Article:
It is important to note, despite some misrepresentations in the media, that this legislation would not create, or even encourage, any new taxes. In fact, the language in the legislation specifically states, “Nothing in this Act shall be construed as encouraging a State to impose sales and use taxes on any products or services not subject to taxation prior to the enactment of this Act.” Instead, the true effect of this bill would be to remove the current federal barrier that prevents states from enacting pro-growth tax policies that focus on consumption. When states have such freedom to set their own tax policies, it allows states to cut many of their current broad-based taxes on property and income.
As many conservative economists have recently discussed, including the Chairman of the American Conservative Union, and Arthur Laffer, former economic policy advisor to President Reagan, by preserving the right of states, like Idaho, to collect sales and use taxes on all sales made by Idaho-based businesses, it would allow states to lower their income and property tax rates. It is consistent with pro-growth tax policy to focus taxation on consumption, whether that purchase is done online or in person at a small business on Main Street.
Due to the distortion in current law, states are required to make up that lost revenue by increasing broad-based taxes on all state residents, regardless of how much shopping they may do online. As the Farm Bureau notes, this is a particularly unfair burden in rural states, like Idaho, where many farmers and ranchers are land rich and cash poor, but are now forced to pay higher property taxes to make up for the fact that the federal government does not allow states to collect sales and use taxes on online sales in the same way they are if that same product is purchased at a main street small business.
It was for these reasons, support for states’ rights and pro-growth tax policy which could lead to reduced income and property taxes for Idahoans, that I voted to proceed to debate and consideration of amendments to S. 743. However, as the debate continued, it became clear that additional protections would be necessary to protect some small businesses, and to ensure that the ultimate tax rate reductions that many conservative economists say should result from the enactment of this legislation will actually take place.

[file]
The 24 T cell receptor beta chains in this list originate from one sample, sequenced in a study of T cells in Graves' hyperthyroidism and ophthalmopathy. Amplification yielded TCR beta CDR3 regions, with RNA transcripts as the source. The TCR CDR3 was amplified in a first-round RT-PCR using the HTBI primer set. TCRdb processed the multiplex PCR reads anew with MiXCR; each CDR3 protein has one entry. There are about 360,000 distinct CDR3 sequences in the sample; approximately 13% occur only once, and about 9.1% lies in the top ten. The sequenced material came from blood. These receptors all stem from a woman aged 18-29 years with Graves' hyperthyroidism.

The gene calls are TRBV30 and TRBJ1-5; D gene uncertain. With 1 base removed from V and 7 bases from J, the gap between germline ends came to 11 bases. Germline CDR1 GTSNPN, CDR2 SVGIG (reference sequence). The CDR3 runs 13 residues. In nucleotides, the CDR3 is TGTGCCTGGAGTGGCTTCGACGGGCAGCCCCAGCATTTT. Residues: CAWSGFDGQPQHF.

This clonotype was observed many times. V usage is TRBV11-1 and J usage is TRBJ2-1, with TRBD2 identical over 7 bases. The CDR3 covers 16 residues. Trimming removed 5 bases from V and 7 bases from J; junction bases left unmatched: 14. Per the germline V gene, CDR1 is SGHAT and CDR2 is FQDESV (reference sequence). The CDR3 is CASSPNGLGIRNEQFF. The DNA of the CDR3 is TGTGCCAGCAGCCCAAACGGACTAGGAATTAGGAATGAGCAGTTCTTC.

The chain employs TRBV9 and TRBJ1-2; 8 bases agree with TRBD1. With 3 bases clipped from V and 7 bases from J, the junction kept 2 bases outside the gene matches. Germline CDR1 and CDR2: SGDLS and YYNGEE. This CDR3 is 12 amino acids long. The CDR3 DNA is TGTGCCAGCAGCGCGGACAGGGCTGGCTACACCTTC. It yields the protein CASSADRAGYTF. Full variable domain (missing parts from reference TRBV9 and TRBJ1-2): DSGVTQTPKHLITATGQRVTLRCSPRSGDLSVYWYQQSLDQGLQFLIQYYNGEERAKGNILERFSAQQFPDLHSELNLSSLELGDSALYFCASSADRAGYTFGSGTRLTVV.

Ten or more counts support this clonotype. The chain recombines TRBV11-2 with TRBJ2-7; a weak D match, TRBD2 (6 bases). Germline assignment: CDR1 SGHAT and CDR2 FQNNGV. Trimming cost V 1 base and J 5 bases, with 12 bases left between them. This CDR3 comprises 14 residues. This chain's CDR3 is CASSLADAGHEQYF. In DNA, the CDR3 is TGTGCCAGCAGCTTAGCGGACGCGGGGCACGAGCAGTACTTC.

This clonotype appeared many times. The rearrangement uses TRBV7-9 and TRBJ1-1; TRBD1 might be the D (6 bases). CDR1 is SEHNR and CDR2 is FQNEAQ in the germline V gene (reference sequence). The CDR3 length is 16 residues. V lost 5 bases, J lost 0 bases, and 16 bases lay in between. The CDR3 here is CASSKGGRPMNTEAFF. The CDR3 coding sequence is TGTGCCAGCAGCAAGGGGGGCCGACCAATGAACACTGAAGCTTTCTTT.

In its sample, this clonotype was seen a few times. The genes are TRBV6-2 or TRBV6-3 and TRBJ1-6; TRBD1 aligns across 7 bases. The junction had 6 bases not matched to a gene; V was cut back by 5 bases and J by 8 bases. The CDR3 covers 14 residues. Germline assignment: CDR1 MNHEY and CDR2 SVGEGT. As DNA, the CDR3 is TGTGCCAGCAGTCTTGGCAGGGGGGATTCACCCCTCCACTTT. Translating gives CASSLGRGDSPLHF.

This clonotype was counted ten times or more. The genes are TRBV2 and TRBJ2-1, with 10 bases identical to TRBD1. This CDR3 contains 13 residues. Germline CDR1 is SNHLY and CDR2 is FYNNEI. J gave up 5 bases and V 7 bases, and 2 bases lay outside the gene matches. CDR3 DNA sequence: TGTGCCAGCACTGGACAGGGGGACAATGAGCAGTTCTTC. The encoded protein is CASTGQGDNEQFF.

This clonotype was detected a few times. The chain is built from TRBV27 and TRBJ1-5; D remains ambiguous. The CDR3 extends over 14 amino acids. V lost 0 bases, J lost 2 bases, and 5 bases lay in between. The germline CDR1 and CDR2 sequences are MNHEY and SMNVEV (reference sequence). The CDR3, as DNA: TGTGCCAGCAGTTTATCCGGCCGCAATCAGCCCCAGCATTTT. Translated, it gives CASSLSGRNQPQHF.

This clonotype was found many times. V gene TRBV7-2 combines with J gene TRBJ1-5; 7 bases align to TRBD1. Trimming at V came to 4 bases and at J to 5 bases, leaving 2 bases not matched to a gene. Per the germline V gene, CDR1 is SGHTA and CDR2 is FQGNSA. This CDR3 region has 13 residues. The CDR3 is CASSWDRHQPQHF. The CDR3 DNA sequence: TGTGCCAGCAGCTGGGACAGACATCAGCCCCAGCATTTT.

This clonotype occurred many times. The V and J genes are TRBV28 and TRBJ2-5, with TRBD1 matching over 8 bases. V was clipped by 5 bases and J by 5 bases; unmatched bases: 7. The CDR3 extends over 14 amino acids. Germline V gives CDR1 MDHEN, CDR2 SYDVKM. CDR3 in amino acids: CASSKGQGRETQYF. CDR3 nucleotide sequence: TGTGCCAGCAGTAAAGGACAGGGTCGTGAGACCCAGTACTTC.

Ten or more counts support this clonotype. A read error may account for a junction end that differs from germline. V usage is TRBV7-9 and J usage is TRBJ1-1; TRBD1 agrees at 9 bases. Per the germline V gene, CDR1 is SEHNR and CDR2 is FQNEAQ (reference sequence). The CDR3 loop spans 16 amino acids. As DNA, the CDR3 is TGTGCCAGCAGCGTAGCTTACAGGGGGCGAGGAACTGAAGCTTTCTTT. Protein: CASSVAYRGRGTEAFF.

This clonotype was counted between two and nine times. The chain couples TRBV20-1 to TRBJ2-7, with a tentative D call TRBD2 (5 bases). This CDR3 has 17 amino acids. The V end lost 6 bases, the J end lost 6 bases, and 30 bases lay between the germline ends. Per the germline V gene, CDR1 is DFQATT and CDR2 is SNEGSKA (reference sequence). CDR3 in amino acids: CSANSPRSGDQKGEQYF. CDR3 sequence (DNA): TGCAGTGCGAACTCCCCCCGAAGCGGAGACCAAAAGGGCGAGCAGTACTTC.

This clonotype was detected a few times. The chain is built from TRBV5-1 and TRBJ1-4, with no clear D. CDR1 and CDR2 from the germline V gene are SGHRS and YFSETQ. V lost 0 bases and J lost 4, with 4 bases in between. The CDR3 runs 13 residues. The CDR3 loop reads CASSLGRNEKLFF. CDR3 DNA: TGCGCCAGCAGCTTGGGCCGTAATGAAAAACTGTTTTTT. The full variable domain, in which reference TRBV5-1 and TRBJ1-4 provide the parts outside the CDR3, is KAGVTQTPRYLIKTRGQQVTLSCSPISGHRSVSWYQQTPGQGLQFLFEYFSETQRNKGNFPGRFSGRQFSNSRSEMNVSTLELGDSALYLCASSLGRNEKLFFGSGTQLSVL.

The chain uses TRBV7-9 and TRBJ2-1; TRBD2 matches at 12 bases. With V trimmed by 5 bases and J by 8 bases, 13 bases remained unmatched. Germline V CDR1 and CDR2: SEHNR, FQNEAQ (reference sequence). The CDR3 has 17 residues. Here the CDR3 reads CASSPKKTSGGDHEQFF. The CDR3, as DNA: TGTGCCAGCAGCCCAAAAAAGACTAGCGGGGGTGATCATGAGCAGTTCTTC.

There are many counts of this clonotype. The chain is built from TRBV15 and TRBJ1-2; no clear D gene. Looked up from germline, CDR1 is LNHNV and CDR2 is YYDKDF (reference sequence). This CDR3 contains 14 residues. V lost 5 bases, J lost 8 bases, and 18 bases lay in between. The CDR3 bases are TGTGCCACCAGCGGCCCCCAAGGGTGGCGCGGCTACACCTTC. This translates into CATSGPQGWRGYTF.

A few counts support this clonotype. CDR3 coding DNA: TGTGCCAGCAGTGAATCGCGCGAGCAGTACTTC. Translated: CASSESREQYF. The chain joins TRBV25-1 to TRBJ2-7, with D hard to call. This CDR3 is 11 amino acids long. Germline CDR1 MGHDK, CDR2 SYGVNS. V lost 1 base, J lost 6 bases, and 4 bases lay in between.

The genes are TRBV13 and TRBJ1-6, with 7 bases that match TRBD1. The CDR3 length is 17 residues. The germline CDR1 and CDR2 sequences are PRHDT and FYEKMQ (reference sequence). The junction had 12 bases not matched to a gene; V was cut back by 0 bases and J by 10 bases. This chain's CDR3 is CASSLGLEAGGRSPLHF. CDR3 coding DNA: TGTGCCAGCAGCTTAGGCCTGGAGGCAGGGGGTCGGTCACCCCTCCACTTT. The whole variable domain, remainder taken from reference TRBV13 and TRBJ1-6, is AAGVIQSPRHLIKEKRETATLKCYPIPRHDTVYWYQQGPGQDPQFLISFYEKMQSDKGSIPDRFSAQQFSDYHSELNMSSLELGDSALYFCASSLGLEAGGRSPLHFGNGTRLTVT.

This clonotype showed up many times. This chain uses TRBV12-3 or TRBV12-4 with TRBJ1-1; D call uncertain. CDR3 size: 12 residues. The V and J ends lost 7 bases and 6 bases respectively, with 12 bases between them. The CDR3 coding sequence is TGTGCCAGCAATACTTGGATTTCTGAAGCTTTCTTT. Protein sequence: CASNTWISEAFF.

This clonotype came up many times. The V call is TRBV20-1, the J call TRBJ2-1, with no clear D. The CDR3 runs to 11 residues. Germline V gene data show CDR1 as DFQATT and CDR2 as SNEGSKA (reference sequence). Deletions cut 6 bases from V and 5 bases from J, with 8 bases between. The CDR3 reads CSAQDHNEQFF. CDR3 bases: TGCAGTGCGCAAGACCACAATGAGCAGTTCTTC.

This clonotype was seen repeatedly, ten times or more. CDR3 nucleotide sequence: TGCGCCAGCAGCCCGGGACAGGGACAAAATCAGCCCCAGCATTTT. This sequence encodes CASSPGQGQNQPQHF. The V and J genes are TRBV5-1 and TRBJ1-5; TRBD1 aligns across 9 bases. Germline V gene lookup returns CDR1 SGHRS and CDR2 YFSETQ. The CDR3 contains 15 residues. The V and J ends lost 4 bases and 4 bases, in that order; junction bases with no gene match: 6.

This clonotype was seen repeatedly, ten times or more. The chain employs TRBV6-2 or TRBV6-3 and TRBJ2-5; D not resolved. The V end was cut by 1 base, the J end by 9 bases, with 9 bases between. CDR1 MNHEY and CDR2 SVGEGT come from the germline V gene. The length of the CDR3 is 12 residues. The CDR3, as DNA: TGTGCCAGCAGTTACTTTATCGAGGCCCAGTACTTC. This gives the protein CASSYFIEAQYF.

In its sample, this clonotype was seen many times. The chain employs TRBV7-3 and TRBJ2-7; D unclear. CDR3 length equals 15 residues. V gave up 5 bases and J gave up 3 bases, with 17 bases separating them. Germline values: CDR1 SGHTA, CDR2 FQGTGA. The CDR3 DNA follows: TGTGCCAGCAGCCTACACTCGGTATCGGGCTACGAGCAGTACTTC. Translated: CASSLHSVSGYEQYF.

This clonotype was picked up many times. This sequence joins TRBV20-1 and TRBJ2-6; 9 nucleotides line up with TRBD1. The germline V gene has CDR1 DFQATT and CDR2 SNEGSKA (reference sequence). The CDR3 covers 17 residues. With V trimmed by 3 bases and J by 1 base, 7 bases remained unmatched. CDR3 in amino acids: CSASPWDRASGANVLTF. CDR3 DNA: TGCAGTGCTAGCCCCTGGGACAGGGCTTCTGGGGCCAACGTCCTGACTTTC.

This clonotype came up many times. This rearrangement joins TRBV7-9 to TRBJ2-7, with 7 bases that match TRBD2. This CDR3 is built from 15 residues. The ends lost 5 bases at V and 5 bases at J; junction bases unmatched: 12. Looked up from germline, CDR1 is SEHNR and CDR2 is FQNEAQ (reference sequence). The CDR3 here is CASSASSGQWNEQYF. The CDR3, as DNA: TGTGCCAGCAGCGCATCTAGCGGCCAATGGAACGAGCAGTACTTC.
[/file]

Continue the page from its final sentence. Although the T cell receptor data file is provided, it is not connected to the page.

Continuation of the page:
I agree that states should retain the authority to administer the tax laws governing the citizens of their state, and I have supported previous efforts to encourage the preservation of states’ rights regarding online commerce. I also agree that any proposal must be developed in a way to ensure that it does not impose new costly and burdensome requirements on small businesses, including online small businesses. Unfortunately, the Senate’s ability to consider and vote on many constructive amendments was prevented by a few Senators who objected to the consideration of any amendments. For example, efforts were blocked to allow for an amendment to improve the small business protections in the bill. I also supported efforts that sought to clarify language in the bill to ensure that this legislation would not open the door to new taxes on any online financial transactions. These efforts were also blocked. For these reasons, I voted against the motion to invoke cloture and end debate on S. 743. Nevertheless, cloture was invoked by a vote of 63-30.
Further, because all efforts to improve or amend the bill were blocked, I voted against final passage of the bill. Nevertheless, the Senate approved S. 743 on May 6, 2013, by a vote of 69 to 27. The bill now moves to the House of Representatives for further consideration. In the meantime, please rest assured I will continue to work with my colleagues to support states’ rights and promote small business growth and job creation.